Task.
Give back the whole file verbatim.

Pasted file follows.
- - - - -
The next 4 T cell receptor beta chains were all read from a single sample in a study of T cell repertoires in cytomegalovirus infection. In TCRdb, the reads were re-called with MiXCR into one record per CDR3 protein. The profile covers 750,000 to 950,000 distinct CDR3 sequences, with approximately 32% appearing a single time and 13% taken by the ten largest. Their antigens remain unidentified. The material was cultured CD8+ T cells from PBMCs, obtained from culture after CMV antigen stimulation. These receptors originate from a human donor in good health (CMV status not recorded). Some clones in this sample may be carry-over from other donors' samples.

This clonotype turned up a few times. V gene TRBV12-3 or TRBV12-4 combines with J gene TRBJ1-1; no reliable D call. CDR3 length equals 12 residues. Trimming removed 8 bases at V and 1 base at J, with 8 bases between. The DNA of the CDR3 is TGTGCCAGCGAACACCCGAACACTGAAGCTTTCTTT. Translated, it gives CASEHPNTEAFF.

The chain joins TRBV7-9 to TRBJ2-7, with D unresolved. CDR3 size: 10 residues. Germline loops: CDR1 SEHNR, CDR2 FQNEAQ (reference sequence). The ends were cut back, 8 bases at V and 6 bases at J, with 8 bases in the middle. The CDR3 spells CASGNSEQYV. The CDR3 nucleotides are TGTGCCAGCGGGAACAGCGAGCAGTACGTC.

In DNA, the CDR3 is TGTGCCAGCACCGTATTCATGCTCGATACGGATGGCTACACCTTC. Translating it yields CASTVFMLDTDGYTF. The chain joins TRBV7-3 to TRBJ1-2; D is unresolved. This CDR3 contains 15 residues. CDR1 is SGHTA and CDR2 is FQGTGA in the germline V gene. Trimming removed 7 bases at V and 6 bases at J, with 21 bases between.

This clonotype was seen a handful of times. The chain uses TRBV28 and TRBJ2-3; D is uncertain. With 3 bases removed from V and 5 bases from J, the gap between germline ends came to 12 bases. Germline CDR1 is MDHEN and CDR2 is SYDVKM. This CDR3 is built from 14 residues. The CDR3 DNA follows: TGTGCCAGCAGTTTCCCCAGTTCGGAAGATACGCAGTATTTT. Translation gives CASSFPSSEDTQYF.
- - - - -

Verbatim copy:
The next 4 T cell receptor beta chains were all read from a single sample in a study of T cell repertoires in cytomegalovirus infection. In TCRdb, the reads were re-called with MiXCR into one record per CDR3 protein. The profile covers 750,000 to 950,000 distinct CDR3 sequences, with approximately 32% appearing a single time and 13% taken by the ten largest. Their antigens remain unidentified. The material was cultured CD8+ T cells from PBMCs, obtained from culture after CMV antigen stimulation. These receptors originate from a human donor in good health (CMV status not recorded). Some clones in this sample may be carry-over from other donors' samples.

This clonotype turned up a few times. V gene TRBV12-3 or TRBV12-4 combines with J gene TRBJ1-1; no reliable D call. CDR3 length equals 12 residues. Trimming removed 8 bases at V and 1 base at J, with 8 bases between. The DNA of the CDR3 is TGTGCCAGCGAACACCCGAACACTGAAGCTTTCTTT. Translated, it gives CASEHPNTEAFF.

The chain joins TRBV7-9 to TRBJ2-7, with D unresolved. CDR3 size: 10 residues. Germline loops: CDR1 SEHNR, CDR2 FQNEAQ (reference sequence). The ends were cut back, 8 bases at V and 6 bases at J, with 8 bases in the middle. The CDR3 spells CASGNSEQYV. The CDR3 nucleotides are TGTGCCAGCGGGAACAGCGAGCAGTACGTC.

In DNA, the CDR3 is TGTGCCAGCACCGTATTCATGCTCGATACGGATGGCTACACCTTC. Translating it yields CASTVFMLDTDGYTF. The chain joins TRBV7-3 to TRBJ1-2; D is unresolved. This CDR3 contains 15 residues. CDR1 is SGHTA and CDR2 is FQGTGA in the germline V gene. Trimming removed 7 bases at V and 6 bases at J, with 21 bases between.

This clonotype was seen a handful of times. The chain uses TRBV28 and TRBJ2-3; D is uncertain. With 3 bases removed from V and 5 bases from J, the gap between germline ends came to 12 bases. Germline CDR1 is MDHEN and CDR2 is SYDVKM. This CDR3 is built from 14 residues. The CDR3 DNA follows: TGTGCCAGCAGTTTCCCCAGTTCGGAAGATACGCAGTATTTT. Translation gives CASSFPSSEDTQYF.